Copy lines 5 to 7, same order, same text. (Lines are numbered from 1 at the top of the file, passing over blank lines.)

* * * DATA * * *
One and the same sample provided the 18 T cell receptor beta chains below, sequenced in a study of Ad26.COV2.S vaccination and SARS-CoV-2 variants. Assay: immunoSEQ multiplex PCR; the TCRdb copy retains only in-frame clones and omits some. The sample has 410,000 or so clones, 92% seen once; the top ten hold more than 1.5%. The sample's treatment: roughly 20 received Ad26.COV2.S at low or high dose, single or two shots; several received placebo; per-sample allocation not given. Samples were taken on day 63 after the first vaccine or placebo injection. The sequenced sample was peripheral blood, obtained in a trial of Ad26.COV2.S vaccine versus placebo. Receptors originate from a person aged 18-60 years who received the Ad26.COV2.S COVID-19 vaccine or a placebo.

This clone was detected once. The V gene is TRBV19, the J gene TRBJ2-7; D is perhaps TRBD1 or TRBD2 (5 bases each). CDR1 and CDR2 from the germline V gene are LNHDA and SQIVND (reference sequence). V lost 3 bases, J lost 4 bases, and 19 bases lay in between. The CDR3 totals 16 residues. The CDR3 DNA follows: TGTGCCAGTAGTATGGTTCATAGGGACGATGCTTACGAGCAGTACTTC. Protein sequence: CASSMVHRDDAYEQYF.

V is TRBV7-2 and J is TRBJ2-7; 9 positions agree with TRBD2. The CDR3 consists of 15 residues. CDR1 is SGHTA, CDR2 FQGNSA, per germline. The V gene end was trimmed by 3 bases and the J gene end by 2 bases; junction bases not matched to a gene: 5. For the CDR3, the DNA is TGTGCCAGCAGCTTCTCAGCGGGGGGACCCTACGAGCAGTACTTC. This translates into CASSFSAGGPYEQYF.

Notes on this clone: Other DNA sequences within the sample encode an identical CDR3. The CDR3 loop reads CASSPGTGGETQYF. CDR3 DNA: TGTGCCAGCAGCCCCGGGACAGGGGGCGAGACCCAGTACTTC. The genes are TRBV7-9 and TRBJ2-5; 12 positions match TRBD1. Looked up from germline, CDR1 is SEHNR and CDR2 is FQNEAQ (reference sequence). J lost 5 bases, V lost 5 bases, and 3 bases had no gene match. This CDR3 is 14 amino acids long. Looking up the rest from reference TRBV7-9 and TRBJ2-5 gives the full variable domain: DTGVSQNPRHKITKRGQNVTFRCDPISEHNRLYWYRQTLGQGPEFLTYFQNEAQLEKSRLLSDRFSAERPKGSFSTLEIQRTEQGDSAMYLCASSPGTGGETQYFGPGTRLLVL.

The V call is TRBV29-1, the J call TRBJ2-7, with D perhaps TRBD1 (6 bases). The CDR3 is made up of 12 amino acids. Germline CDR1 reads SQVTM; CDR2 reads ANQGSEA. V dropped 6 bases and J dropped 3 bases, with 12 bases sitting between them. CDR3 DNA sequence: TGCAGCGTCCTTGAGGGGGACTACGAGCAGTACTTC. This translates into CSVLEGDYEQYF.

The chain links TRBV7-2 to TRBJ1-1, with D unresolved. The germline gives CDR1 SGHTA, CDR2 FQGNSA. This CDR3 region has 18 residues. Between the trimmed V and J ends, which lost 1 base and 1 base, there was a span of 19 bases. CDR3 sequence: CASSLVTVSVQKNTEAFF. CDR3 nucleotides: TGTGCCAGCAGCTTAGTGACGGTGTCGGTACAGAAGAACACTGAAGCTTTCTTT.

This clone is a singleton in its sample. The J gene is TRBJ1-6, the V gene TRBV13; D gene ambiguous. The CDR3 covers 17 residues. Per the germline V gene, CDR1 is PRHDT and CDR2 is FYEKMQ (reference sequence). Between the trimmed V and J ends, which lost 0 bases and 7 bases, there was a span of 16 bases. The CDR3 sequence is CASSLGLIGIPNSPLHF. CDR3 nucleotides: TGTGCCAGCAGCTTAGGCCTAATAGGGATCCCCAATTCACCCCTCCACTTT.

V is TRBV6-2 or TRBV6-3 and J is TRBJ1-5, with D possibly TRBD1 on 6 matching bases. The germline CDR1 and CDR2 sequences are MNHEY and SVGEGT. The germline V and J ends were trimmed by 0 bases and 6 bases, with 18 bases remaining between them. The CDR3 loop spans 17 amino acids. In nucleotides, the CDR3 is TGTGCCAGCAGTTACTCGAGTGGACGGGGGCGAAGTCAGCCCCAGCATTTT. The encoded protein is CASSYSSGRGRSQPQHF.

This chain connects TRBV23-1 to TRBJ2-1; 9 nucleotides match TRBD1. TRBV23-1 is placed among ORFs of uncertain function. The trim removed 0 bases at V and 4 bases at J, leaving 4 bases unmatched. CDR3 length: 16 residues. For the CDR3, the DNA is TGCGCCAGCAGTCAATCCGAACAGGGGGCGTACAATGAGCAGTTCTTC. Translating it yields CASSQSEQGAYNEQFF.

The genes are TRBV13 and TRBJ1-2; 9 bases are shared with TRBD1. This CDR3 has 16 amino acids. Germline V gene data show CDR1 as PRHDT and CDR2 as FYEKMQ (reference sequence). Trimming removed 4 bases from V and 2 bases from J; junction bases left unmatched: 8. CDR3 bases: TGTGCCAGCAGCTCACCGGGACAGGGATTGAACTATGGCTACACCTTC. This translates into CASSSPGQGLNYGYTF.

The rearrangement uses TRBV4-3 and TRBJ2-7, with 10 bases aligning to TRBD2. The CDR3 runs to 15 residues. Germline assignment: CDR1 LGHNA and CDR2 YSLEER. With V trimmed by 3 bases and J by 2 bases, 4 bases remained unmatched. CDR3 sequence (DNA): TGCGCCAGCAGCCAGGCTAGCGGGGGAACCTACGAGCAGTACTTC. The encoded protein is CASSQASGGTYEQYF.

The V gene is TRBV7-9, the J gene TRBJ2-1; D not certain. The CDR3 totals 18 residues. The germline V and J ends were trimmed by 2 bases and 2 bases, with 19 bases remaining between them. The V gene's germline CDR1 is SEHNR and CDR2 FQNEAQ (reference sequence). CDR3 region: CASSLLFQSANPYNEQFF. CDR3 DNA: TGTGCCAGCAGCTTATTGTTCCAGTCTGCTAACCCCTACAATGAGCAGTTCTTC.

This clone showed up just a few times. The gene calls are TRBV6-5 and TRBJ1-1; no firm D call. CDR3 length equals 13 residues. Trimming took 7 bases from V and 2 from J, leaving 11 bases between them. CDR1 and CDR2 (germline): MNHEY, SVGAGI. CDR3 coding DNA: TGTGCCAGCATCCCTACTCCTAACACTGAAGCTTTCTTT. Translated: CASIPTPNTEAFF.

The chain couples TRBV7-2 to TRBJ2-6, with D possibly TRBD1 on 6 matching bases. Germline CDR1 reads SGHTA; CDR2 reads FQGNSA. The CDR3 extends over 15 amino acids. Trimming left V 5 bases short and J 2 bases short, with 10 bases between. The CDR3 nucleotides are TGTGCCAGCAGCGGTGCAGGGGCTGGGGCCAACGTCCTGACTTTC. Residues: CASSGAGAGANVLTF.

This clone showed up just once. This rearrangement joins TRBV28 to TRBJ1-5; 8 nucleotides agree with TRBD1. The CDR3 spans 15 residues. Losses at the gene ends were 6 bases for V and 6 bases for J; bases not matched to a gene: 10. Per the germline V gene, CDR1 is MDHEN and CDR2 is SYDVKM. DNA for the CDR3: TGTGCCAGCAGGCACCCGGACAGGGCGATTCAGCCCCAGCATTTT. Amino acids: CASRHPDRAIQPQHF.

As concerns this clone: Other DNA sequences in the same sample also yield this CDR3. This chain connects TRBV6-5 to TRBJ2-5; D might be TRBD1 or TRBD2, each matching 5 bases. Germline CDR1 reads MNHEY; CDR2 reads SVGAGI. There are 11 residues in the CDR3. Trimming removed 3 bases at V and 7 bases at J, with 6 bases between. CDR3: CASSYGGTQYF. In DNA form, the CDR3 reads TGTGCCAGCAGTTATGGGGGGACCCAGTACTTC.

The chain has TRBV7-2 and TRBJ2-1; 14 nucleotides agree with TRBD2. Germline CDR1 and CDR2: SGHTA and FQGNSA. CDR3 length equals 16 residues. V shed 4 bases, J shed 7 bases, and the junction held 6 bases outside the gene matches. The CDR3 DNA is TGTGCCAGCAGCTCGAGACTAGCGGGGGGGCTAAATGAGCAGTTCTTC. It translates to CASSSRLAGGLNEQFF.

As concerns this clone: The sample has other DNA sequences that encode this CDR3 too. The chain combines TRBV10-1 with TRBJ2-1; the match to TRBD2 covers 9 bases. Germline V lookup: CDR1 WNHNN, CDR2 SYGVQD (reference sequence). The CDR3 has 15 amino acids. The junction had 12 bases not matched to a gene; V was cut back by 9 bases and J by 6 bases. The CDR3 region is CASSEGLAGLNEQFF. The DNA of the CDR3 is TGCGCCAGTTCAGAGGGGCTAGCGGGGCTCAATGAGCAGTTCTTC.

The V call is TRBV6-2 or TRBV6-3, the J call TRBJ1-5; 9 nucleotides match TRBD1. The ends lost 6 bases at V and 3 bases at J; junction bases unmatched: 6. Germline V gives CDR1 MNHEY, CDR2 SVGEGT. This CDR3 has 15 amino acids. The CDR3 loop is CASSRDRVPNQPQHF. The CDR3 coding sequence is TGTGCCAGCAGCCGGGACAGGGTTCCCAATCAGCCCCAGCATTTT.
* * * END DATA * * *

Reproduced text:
The V call is TRBV29-1, the J call TRBJ2-7, with D perhaps TRBD1 (6 bases). The CDR3 is made up of 12 amino acids. Germline CDR1 reads SQVTM; CDR2 reads ANQGSEA. V dropped 6 bases and J dropped 3 bases, with 12 bases sitting between them. CDR3 DNA sequence: TGCAGCGTCCTTGAGGGGGACTACGAGCAGTACTTC. This translates into CSVLEGDYEQYF.

The chain links TRBV7-2 to TRBJ1-1, with D unresolved. The germline gives CDR1 SGHTA, CDR2 FQGNSA. This CDR3 region has 18 residues. Between the trimmed V and J ends, which lost 1 base and 1 base, there was a span of 19 bases. CDR3 sequence: CASSLVTVSVQKNTEAFF. CDR3 nucleotides: TGTGCCAGCAGCTTAGTGACGGTGTCGGTACAGAAGAACACTGAAGCTTTCTTT.

This clone is a singleton in its sample. The J gene is TRBJ1-6, the V gene TRBV13; D gene ambiguous. The CDR3 covers 17 residues. Per the germline V gene, CDR1 is PRHDT and CDR2 is FYEKMQ (reference sequence). Between the trimmed V and J ends, which lost 0 bases and 7 bases, there was a span of 16 bases. The CDR3 sequence is CASSLGLIGIPNSPLHF. CDR3 nucleotides: TGTGCCAGCAGCTTAGGCCTAATAGGGATCCCCAATTCACCCCTCCACTTT.